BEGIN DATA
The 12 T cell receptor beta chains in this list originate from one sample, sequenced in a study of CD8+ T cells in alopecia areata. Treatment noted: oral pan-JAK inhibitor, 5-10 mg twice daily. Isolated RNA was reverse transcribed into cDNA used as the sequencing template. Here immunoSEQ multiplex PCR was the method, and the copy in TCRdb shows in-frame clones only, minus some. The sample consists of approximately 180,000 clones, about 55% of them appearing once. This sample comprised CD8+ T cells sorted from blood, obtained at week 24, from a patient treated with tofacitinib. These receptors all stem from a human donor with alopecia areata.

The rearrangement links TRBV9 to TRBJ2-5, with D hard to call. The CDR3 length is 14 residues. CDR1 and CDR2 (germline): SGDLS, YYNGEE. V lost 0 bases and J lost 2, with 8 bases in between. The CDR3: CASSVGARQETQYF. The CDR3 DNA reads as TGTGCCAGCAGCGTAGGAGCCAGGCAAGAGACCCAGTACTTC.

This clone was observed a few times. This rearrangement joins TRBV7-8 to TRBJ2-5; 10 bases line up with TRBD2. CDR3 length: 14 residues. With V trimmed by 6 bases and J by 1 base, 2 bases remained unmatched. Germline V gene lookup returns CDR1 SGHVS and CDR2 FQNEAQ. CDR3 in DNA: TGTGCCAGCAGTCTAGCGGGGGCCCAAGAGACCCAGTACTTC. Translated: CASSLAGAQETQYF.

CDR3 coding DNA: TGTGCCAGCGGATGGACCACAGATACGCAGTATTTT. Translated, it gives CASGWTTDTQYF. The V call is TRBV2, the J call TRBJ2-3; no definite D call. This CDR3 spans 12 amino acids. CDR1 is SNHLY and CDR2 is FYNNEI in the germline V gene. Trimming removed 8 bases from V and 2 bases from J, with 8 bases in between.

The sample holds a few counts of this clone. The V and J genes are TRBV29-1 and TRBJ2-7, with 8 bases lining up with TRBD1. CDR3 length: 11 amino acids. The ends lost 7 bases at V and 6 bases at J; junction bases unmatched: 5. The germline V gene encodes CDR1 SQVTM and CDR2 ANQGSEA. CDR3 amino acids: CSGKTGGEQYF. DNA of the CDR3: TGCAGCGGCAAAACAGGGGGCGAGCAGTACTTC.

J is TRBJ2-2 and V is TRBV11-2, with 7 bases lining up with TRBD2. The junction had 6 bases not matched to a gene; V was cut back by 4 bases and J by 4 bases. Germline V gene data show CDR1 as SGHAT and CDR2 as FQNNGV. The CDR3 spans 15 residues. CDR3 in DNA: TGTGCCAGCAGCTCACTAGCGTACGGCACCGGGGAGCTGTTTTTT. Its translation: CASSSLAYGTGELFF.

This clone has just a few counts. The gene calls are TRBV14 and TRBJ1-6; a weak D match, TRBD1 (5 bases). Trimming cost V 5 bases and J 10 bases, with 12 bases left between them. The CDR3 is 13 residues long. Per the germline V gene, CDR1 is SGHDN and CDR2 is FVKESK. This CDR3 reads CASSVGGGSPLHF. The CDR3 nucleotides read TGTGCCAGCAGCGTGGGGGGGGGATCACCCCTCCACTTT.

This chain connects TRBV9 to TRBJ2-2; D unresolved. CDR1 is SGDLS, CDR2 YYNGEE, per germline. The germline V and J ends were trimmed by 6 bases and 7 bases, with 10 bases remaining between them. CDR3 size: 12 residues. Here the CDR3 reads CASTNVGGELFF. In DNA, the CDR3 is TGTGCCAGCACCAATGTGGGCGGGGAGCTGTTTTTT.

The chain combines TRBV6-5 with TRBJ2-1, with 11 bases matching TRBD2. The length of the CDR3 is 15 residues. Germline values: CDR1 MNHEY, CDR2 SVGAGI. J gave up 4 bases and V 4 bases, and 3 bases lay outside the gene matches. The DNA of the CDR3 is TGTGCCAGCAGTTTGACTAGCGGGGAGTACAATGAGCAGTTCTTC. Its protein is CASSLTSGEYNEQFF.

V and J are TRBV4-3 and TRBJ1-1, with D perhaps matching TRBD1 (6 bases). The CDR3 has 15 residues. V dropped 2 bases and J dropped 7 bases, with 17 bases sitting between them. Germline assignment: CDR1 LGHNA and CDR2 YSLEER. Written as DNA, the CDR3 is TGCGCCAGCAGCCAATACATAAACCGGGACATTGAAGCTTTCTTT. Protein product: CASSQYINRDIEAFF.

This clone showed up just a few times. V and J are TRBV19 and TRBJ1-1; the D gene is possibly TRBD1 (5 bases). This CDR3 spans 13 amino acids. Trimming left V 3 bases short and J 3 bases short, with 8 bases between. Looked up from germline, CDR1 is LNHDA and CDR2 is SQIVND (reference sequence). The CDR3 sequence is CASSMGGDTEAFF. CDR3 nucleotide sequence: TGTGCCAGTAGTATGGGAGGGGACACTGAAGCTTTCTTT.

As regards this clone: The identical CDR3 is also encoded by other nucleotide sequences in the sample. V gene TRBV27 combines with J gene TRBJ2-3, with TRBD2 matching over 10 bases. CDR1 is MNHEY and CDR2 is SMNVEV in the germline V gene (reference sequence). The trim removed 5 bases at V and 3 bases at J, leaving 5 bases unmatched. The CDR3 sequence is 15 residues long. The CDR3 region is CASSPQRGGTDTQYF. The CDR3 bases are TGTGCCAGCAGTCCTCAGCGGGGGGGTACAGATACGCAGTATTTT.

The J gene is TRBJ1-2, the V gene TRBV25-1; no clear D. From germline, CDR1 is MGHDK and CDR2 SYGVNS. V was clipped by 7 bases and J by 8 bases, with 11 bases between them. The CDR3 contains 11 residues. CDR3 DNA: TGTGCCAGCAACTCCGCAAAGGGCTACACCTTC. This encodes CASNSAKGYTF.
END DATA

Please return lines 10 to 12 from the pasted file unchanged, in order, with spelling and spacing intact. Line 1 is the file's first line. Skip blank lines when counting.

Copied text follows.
V and J are TRBV4-3 and TRBJ1-1, with D perhaps matching TRBD1 (6 bases). The CDR3 has 15 residues. V dropped 2 bases and J dropped 7 bases, with 17 bases sitting between them. Germline assignment: CDR1 LGHNA and CDR2 YSLEER. Written as DNA, the CDR3 is TGCGCCAGCAGCCAATACATAAACCGGGACATTGAAGCTTTCTTT. Protein product: CASSQYINRDIEAFF.

This clone showed up just a few times. V and J are TRBV19 and TRBJ1-1; the D gene is possibly TRBD1 (5 bases). This CDR3 spans 13 amino acids. Trimming left V 3 bases short and J 3 bases short, with 8 bases between. Looked up from germline, CDR1 is LNHDA and CDR2 is SQIVND (reference sequence). The CDR3 sequence is CASSMGGDTEAFF. CDR3 nucleotide sequence: TGTGCCAGTAGTATGGGAGGGGACACTGAAGCTTTCTTT.

As regards this clone: The identical CDR3 is also encoded by other nucleotide sequences in the sample. V gene TRBV27 combines with J gene TRBJ2-3, with TRBD2 matching over 10 bases. CDR1 is MNHEY and CDR2 is SMNVEV in the germline V gene (reference sequence). The trim removed 5 bases at V and 3 bases at J, leaving 5 bases unmatched. The CDR3 sequence is 15 residues long. The CDR3 region is CASSPQRGGTDTQYF. The CDR3 bases are TGTGCCAGCAGTCCTCAGCGGGGGGGTACAGATACGCAGTATTTT.